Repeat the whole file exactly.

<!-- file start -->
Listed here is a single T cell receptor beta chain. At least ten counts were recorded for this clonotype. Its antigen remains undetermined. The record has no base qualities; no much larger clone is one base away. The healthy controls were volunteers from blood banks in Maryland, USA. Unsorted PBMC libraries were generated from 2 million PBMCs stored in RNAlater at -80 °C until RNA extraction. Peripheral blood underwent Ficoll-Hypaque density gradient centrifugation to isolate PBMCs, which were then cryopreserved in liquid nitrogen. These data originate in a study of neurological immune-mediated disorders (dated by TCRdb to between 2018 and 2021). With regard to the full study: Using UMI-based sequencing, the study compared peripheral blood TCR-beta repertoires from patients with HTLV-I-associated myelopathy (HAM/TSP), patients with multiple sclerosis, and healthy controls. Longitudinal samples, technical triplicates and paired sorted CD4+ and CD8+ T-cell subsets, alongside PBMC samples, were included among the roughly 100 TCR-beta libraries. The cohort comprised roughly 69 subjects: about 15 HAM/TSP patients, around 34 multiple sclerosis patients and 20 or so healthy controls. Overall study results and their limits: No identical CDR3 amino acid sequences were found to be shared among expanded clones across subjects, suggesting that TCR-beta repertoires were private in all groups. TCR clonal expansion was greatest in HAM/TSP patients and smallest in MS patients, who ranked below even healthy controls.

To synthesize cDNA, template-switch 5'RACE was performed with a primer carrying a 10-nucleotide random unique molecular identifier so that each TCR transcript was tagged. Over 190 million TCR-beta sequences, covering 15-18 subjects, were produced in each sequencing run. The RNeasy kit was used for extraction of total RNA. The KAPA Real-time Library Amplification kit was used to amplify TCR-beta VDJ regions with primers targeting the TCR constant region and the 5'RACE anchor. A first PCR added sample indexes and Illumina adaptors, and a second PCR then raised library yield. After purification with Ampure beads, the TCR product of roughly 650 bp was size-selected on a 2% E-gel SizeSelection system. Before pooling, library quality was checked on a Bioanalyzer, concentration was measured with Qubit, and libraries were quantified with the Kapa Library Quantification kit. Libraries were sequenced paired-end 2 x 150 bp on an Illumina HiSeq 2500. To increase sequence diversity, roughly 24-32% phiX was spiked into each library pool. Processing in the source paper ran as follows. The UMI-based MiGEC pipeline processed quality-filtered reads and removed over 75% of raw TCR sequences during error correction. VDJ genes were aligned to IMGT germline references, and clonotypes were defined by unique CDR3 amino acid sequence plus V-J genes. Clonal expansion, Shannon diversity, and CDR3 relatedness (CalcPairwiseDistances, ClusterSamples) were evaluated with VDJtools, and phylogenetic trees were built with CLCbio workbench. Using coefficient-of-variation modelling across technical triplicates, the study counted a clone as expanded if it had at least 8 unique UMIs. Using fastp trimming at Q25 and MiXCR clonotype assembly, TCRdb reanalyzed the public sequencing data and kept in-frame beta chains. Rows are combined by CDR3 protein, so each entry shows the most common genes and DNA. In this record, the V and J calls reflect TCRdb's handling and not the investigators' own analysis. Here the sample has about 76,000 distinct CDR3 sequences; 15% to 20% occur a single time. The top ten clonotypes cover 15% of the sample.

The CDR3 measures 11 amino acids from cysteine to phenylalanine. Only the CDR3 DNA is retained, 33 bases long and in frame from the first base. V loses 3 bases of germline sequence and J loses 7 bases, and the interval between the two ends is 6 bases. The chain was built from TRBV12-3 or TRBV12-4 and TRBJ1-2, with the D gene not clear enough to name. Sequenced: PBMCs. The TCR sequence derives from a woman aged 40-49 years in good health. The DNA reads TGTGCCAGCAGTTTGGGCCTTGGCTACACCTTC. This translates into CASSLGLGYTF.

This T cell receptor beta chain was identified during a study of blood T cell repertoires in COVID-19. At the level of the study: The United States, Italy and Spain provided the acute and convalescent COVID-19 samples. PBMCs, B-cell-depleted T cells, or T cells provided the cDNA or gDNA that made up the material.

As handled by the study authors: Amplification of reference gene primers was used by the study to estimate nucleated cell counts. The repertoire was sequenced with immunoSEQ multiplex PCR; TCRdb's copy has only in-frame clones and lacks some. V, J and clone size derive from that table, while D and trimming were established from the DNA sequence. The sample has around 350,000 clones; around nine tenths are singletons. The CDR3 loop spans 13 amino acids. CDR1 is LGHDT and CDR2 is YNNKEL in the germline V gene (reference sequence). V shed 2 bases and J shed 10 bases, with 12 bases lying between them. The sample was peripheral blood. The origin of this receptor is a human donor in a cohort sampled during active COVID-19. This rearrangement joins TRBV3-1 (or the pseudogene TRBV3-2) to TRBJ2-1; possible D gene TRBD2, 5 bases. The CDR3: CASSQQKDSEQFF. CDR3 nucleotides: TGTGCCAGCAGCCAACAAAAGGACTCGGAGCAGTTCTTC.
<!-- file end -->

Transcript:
Listed here is a single T cell receptor beta chain. At least ten counts were recorded for this clonotype. Its antigen remains undetermined. The record has no base qualities; no much larger clone is one base away. The healthy controls were volunteers from blood banks in Maryland, USA. Unsorted PBMC libraries were generated from 2 million PBMCs stored in RNAlater at -80 °C until RNA extraction. Peripheral blood underwent Ficoll-Hypaque density gradient centrifugation to isolate PBMCs, which were then cryopreserved in liquid nitrogen. These data originate in a study of neurological immune-mediated disorders (dated by TCRdb to between 2018 and 2021). With regard to the full study: Using UMI-based sequencing, the study compared peripheral blood TCR-beta repertoires from patients with HTLV-I-associated myelopathy (HAM/TSP), patients with multiple sclerosis, and healthy controls. Longitudinal samples, technical triplicates and paired sorted CD4+ and CD8+ T-cell subsets, alongside PBMC samples, were included among the roughly 100 TCR-beta libraries. The cohort comprised roughly 69 subjects: about 15 HAM/TSP patients, around 34 multiple sclerosis patients and 20 or so healthy controls. Overall study results and their limits: No identical CDR3 amino acid sequences were found to be shared among expanded clones across subjects, suggesting that TCR-beta repertoires were private in all groups. TCR clonal expansion was greatest in HAM/TSP patients and smallest in MS patients, who ranked below even healthy controls.

To synthesize cDNA, template-switch 5'RACE was performed with a primer carrying a 10-nucleotide random unique molecular identifier so that each TCR transcript was tagged. Over 190 million TCR-beta sequences, covering 15-18 subjects, were produced in each sequencing run. The RNeasy kit was used for extraction of total RNA. The KAPA Real-time Library Amplification kit was used to amplify TCR-beta VDJ regions with primers targeting the TCR constant region and the 5'RACE anchor. A first PCR added sample indexes and Illumina adaptors, and a second PCR then raised library yield. After purification with Ampure beads, the TCR product of roughly 650 bp was size-selected on a 2% E-gel SizeSelection system. Before pooling, library quality was checked on a Bioanalyzer, concentration was measured with Qubit, and libraries were quantified with the Kapa Library Quantification kit. Libraries were sequenced paired-end 2 x 150 bp on an Illumina HiSeq 2500. To increase sequence diversity, roughly 24-32% phiX was spiked into each library pool. Processing in the source paper ran as follows. The UMI-based MiGEC pipeline processed quality-filtered reads and removed over 75% of raw TCR sequences during error correction. VDJ genes were aligned to IMGT germline references, and clonotypes were defined by unique CDR3 amino acid sequence plus V-J genes. Clonal expansion, Shannon diversity, and CDR3 relatedness (CalcPairwiseDistances, ClusterSamples) were evaluated with VDJtools, and phylogenetic trees were built with CLCbio workbench. Using coefficient-of-variation modelling across technical triplicates, the study counted a clone as expanded if it had at least 8 unique UMIs. Using fastp trimming at Q25 and MiXCR clonotype assembly, TCRdb reanalyzed the public sequencing data and kept in-frame beta chains. Rows are combined by CDR3 protein, so each entry shows the most common genes and DNA. In this record, the V and J calls reflect TCRdb's handling and not the investigators' own analysis. Here the sample has about 76,000 distinct CDR3 sequences; 15% to 20% occur a single time. The top ten clonotypes cover 15% of the sample.

The CDR3 measures 11 amino acids from cysteine to phenylalanine. Only the CDR3 DNA is retained, 33 bases long and in frame from the first base. V loses 3 bases of germline sequence and J loses 7 bases, and the interval between the two ends is 6 bases. The chain was built from TRBV12-3 or TRBV12-4 and TRBJ1-2, with the D gene not clear enough to name. Sequenced: PBMCs. The TCR sequence derives from a woman aged 40-49 years in good health. The DNA reads TGTGCCAGCAGTTTGGGCCTTGGCTACACCTTC. This translates into CASSLGLGYTF.

This T cell receptor beta chain was identified during a study of blood T cell repertoires in COVID-19. At the level of the study: The United States, Italy and Spain provided the acute and convalescent COVID-19 samples. PBMCs, B-cell-depleted T cells, or T cells provided the cDNA or gDNA that made up the material.

As handled by the study authors: Amplification of reference gene primers was used by the study to estimate nucleated cell counts. The repertoire was sequenced with immunoSEQ multiplex PCR; TCRdb's copy has only in-frame clones and lacks some. V, J and clone size derive from that table, while D and trimming were established from the DNA sequence. The sample has around 350,000 clones; around nine tenths are singletons. The CDR3 loop spans 13 amino acids. CDR1 is LGHDT and CDR2 is YNNKEL in the germline V gene (reference sequence). V shed 2 bases and J shed 10 bases, with 12 bases lying between them. The sample was peripheral blood. The origin of this receptor is a human donor in a cohort sampled during active COVID-19. This rearrangement joins TRBV3-1 (or the pseudogene TRBV3-2) to TRBJ2-1; possible D gene TRBD2, 5 bases. The CDR3: CASSQQKDSEQFF. CDR3 nucleotides: TGTGCCAGCAGCCAACAAAAGGACTCGGAGCAGTTCTTC.